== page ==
The above is not meant to replace legal counsel. If you'd like to speak to one of Gross & Romanick's attorneys, please contact the firm directly by calling (703) 273-1400 or by filling out our online information request form.

Wednesday, August 19, 2009

What Happens To A Security Deposit During Bankruptcy?

What happens to a tenant's security deposit after the tenant files bankruptcy? If rent is owned, can the landlord apply the deposit to unpaid rent?

An informal poll of area Bankruptcy Lawyers reveals a belief that a security deposit can be used as a set- off against both pre-petition damages and lease termination damages under Section 553 of the Bankruptcy Code. The set off is subject to mitigation by the landlord, including releting the premises. The safest process is to have a court grant relief from stay before applying the security deposit; but this procedure may cause a debtor to file an objection. Right or wrong, most Landlords simply keep the deposit.

Some attorneys also argued that Landlord can assert a "secured claim" up to the amount of the security deposit.


The above is not meant to replace legal counsel. If you'd like to speak to one of Gross & Romanick's attorneys, please contact the firm directly by calling (703) 273-1400 or by filling out our online information request form.

Wednesday, August 12, 2009


Last month, the Supreme Court of Virginia held, for the first time ever, that when a parent relinquishes the supervision and care of a child to an adult who agrees to supervise and care for the child, the supervising adult has a duty in tort to exercise reasonable care in the supervision of that child. Kellerman v. McDonough, et al.

In Kellerman, the father of a 14 year old girl from North Carolina (Jaimee) dropped his daughter off in Virginia to visit her friend (Becka). Before leaving, the father instructed Becka’s mother that Jaimee was not to ride in cars with inexperienced drivers. He specifically said: “No boys with cars”.

Later that day, Becka’s mother was supposed to pick up the children, but instead agreed that a 17 year old teenager (Nate) could drive the children home. The girls left the shopping mall in Nate’s car. He began to drive extremely recklessly. He lost control of his car and it slammed into a tree, killing Jaimee. Jaimee’s father brought a wrongful death lawsuit on Jaimee’s behalf against Becka’s mother, claiming that she was responsible for Jaimee’s death. The lower court dismissed the case for failing to state a cause of action. The Virginia Supreme Court reversed the lower court’s ruling.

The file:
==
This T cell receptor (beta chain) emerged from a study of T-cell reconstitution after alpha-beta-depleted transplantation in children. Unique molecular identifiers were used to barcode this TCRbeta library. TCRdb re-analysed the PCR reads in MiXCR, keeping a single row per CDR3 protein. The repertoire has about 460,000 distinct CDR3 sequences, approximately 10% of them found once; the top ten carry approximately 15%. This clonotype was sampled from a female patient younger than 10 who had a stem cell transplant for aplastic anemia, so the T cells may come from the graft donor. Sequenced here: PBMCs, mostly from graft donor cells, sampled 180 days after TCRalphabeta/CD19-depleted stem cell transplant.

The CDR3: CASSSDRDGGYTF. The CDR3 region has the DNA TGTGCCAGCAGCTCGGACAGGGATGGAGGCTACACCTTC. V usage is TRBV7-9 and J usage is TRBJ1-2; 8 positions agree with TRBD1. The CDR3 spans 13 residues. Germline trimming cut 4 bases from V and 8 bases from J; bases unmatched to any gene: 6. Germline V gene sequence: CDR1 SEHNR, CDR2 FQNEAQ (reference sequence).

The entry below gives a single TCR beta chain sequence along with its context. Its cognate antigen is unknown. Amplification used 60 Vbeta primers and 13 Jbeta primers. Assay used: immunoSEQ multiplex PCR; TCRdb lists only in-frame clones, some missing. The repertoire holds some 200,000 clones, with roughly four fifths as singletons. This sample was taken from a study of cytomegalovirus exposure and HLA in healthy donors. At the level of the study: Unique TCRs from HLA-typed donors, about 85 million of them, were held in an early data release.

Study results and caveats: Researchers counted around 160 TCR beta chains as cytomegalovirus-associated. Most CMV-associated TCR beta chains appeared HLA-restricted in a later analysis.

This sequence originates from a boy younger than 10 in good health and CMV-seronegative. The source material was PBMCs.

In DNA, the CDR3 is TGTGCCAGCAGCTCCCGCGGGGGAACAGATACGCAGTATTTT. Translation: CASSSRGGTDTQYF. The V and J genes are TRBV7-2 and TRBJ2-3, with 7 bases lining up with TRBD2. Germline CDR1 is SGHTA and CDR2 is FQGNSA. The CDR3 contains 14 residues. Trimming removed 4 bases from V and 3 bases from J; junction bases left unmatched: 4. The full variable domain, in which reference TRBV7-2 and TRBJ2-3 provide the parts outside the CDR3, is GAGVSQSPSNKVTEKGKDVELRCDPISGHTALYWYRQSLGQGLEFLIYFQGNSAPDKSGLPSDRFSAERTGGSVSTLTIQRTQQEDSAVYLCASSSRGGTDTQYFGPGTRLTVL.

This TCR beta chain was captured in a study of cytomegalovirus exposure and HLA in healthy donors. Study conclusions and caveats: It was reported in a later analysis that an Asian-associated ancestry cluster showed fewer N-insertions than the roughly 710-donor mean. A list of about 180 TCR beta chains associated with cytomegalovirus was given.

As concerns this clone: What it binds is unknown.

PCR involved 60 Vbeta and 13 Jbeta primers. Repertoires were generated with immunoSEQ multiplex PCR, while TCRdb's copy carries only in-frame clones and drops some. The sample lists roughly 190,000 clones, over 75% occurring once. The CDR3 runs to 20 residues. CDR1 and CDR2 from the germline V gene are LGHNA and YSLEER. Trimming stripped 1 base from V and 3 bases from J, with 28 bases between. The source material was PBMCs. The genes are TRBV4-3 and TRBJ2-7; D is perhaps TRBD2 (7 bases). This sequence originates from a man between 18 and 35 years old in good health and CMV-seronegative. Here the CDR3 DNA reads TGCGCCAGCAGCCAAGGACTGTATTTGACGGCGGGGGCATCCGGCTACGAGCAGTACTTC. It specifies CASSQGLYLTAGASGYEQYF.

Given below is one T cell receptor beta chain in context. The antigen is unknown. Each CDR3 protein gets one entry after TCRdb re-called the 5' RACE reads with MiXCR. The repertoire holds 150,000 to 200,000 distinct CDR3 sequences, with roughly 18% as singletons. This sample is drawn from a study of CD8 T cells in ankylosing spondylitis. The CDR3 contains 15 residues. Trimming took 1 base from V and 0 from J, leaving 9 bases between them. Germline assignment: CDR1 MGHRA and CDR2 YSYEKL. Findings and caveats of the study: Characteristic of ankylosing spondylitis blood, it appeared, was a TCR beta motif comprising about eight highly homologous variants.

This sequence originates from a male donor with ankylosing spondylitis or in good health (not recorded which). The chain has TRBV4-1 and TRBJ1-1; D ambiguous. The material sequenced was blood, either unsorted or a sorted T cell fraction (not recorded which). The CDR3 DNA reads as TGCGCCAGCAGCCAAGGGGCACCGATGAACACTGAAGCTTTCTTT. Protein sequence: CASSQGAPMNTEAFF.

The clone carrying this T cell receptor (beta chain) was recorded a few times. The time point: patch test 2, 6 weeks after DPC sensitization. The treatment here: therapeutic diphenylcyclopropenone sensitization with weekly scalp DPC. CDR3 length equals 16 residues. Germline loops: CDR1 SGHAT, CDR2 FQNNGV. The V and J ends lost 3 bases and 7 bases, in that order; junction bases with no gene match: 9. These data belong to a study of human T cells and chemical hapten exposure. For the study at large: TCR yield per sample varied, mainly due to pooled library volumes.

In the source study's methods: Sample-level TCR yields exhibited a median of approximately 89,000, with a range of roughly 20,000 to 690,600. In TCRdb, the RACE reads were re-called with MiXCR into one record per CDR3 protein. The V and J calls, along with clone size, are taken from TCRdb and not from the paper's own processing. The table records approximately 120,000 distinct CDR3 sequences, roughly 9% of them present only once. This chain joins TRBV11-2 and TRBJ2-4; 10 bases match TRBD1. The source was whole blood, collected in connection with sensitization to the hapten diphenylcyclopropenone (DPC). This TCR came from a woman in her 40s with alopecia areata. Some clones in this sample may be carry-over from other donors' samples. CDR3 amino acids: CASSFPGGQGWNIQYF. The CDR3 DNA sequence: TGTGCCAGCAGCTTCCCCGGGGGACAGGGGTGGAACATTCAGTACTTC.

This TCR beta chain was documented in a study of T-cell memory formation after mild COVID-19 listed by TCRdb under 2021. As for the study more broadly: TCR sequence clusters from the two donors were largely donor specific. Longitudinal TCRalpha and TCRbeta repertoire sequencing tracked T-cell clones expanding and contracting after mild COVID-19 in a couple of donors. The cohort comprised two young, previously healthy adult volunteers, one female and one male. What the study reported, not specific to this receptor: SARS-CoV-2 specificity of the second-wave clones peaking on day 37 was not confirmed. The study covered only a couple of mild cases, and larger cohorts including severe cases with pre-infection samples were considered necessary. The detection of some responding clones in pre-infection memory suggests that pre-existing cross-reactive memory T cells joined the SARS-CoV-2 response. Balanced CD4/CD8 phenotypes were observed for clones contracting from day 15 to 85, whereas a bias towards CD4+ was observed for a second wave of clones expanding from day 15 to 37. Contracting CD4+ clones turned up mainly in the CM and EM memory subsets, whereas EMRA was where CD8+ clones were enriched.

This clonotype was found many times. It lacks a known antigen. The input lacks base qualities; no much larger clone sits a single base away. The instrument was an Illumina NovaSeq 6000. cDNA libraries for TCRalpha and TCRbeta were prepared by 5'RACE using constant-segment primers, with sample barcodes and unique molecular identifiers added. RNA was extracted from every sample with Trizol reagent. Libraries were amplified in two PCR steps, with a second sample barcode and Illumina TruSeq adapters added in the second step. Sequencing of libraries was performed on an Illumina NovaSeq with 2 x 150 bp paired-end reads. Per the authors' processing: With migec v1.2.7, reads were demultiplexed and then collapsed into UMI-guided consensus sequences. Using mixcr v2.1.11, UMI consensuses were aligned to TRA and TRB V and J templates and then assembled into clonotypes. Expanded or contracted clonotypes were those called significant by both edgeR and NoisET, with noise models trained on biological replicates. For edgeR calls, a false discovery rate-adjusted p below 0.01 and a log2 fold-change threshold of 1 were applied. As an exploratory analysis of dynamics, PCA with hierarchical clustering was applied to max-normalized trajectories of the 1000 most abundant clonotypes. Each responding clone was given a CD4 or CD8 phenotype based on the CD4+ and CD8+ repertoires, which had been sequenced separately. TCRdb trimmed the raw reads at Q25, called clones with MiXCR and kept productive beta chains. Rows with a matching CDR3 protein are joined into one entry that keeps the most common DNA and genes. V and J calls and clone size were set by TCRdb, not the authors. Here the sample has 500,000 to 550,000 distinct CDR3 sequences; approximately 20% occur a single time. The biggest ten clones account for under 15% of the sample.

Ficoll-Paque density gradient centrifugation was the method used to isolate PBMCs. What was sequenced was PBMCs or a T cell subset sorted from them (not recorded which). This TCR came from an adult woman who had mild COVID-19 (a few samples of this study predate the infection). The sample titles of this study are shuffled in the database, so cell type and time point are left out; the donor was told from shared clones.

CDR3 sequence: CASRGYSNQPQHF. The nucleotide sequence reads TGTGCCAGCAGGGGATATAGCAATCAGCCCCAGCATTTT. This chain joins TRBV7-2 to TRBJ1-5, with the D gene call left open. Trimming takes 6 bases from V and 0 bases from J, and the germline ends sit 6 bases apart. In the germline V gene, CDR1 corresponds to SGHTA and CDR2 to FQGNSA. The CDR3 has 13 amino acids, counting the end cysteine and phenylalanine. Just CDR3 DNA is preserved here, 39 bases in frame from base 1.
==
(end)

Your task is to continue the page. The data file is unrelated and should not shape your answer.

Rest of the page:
The Virginia Supreme Court held, for the first time ever, that there is a common law duty in Virginia for adults to use reasonable care in supervising child guests. Accordingly, adults that fail to exercise reasonable care in supervising guest children can be liable in tort for injuries to the guest children, even if those injuries are directly caused by the actions of third parties (such as Nate).

The impact of this ruling can be quite substantial. According to the dissent, the ruling implicitly makes the host parent “the virtual insurer of the guest child’s safety”. While this remains to be seen, adults that supervise child guests are now more likely to be named as defendants in lawsuits stemming from injuries to child guests (even if directly caused by third parties).

The above article is not meant to replace legal counsel. If you'd like to speak to an attorney, please contact Gross & Romanick by calling 703-273-1400 or emailing law@gross.com

Monday, August 10, 2009

We're Twittering: FairfaxLawyer And LawBusiness

Are you up on twitter yet? We are.

You may already be following Jeff Romanick--his username is @fairfaxlawyer.

But how about Ed Gross? He's twittering under @LawBusiness. You can follow him here.